Fringe Box



Claire’s Column – NEDs: Don’t Throw The Baby Out With The Bathwater

Published on: 26 Feb, 2015
Updated on: 26 Feb, 2015

In this regular column – a must-read for all those interested in Guildford business – Claire Dee fights the corner of the non-executive director of whom there are many in the town.

Claire Dee

Claire Dee

An interesting debate has ensued this week surrounding non-executive directors (NEDs).

Following announcements last year, we were already aware that senior figures in the financial world could face personal responsibility for their organisation’s failings, but more recent proposals from the Prudential Regulation Authority (PRA) and Financial Conduct Authority (FCA) means this could extend to non-executive board members.

While I’m all for accountability and transparency, this overtly heavy-handed approach could lead to a further shortage of experienced individuals taking up the NED mantle.

A sentiment shared by the Institute of Directors (IoD), which has branded the new proposals as unrealistic and unhelpful.

Dr Roger Barker, IoD director of corporate governance and professional standards, said: “The basis behind the joint consultation by the FCA and PRA, on revising their approach to non-executive directors, is both unrealistic and unhelpful.

“Whilst we accept that criminal liability should exist for chief executives and senior executive directors who have personally taken reckless decisions, we do have severe reservations about bringing senior non-executive directors into the ambit of criminal liability.

“A non-executive director does not have access to the same level of information as an executive director, and does not have the same individual decision-making powers.”

Guildford – and indeed Surrey – has a huge pool of exceptional senior businesspeople who have much to offer large and small established and growing businesses. But they’re busy people who have few windows in their diary, and if the role of the NED becomes too onerous, it will disappear from their schedule all together which could have a significant long-term impact on the region’s economy.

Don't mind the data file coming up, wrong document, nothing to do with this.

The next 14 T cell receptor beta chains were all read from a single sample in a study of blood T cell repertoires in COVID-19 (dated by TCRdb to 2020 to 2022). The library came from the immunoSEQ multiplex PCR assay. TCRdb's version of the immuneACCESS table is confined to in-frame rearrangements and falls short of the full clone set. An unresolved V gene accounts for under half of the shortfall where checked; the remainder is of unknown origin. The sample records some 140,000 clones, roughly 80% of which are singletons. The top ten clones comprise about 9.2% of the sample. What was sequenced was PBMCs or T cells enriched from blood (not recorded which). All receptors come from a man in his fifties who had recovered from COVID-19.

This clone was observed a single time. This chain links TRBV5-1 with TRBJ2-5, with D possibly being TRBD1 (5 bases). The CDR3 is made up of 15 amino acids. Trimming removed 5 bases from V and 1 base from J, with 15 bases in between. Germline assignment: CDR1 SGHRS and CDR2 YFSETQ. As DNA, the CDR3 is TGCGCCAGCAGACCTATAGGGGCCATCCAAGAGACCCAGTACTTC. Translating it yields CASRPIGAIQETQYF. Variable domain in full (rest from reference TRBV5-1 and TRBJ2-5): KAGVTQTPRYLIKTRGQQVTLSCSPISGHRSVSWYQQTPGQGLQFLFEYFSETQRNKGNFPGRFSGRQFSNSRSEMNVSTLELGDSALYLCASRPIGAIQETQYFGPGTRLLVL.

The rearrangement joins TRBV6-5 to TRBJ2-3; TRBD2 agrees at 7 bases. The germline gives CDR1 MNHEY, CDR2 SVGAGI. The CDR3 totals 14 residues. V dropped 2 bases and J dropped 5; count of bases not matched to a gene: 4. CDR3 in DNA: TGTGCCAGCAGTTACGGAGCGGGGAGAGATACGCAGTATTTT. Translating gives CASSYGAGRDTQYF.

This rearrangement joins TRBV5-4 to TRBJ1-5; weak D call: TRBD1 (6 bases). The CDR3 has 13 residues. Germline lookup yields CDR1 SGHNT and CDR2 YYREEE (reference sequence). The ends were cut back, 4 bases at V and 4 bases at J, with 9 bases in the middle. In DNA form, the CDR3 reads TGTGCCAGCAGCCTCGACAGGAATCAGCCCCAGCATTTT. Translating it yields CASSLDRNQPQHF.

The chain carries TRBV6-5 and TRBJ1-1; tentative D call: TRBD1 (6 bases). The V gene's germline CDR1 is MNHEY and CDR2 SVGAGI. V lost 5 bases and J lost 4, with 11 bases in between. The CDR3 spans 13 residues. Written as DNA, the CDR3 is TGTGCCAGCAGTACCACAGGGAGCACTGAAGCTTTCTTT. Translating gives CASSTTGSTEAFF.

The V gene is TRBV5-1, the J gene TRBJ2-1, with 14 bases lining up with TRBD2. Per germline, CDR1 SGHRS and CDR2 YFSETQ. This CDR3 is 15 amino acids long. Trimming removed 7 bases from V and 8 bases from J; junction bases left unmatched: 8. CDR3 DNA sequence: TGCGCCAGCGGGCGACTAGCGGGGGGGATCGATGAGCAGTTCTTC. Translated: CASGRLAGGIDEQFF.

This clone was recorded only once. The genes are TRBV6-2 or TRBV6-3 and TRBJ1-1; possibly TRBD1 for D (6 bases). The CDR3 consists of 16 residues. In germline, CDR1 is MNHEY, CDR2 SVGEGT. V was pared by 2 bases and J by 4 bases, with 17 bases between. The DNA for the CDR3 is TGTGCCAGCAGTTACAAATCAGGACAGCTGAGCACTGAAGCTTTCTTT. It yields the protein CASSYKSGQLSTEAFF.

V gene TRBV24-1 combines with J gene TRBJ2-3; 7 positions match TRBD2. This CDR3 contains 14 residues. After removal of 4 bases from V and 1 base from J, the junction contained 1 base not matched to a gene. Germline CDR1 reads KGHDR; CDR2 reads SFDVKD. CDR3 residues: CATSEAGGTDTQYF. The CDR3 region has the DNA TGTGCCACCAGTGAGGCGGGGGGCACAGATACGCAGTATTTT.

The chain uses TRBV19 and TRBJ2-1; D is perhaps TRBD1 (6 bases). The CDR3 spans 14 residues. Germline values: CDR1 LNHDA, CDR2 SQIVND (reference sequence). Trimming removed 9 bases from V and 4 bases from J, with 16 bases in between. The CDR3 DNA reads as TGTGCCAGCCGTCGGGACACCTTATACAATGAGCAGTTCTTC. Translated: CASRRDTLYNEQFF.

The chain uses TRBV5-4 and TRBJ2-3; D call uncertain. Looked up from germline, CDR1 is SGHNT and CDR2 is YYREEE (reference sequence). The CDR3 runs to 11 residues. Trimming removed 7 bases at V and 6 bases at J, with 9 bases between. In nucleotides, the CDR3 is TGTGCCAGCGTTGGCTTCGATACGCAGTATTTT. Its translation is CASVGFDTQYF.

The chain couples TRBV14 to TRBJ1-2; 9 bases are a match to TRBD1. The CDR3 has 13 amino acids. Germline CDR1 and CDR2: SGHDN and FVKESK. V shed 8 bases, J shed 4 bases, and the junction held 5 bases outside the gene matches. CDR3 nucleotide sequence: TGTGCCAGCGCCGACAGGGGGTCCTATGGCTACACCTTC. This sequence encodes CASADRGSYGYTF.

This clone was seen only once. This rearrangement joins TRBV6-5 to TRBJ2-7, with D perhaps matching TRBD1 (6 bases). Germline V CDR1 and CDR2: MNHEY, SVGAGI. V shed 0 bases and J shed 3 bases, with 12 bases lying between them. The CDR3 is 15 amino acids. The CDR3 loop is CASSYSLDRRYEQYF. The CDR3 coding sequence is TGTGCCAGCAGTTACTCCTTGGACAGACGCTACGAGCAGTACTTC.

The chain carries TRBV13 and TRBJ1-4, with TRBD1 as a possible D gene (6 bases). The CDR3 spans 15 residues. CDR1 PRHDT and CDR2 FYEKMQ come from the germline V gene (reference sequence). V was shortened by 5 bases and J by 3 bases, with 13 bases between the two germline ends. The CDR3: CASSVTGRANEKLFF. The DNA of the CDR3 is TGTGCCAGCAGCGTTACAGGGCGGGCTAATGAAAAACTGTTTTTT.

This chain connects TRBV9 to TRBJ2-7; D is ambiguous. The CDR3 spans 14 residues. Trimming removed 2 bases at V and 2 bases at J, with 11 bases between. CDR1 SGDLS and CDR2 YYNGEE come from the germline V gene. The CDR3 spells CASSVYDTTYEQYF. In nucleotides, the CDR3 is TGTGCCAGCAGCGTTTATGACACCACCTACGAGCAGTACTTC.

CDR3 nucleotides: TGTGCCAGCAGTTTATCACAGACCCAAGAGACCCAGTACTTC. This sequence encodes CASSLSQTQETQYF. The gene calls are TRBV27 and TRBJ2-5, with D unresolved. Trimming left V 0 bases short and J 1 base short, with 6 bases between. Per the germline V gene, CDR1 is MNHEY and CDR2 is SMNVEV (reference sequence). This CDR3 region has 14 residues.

So, by all means regulate, but don’t rigidly restrict and in turn throw the baby out with the bathwater.

Claire Dee runs her own communications consultancy near Guildford, and is an active member of the local business community including sitting on the Surrey Chambers of Commerce Council and the Institute of Directors Surrey Committee.  To learn more visit

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Responses to Claire’s Column – NEDs: Don’t Throw The Baby Out With The Bathwater

  1. Jim Allen Reply

    February 26, 2015 at 10:09 am

    Responsibility goes with the job.

    Aircraft technicians: if they get it wrong and cause a crash they are criminally responsible for their actions, or at least they used to be!

    Why should directors of companies cashing in on their ‘connections’ simply walk away from their responsibilities – ‘not me gov!’ is all too easy to say.

    We see massive bonuses given to directors even when the company makes a loss. This is totally unjustifiable. A loss means the company has ‘got it wrong’ and where does that responsibility lie? with the labourer simply being told to dig a hole in the wrong place or the boss who gave him the instruction?

    It is time the bosses of this country took responsibility for their actions. Not getting enough details to make a rational decision, then ask for more details, don’t make a decision, then claim you didn’t know the truth, you were misled – that’s what you large payments are for.

    I think Stephen Fry quoted that over 50% of directors had no effect on their companies’ profitability, yet took more than 50% of the money.

    How can a director take £2 million out of a bank when it has losses of over £2 billion. How can the same bank have a bonus pot of £450 million – the losses would only be £1.5 million if they stopped the bonus which had clearly not been achieved.

  2. Claire Dee Reply

    March 5, 2015 at 2:48 pm

    Thanks for your comments Jim – I’m all in favour of a healthy debate!

    I agree re responsibility and my article fully supports accountability, but it also suggests NEDs are not treated in exactly the same way as full board member directors given they do not have access to the same level of information and are not part of the final decision-making process.

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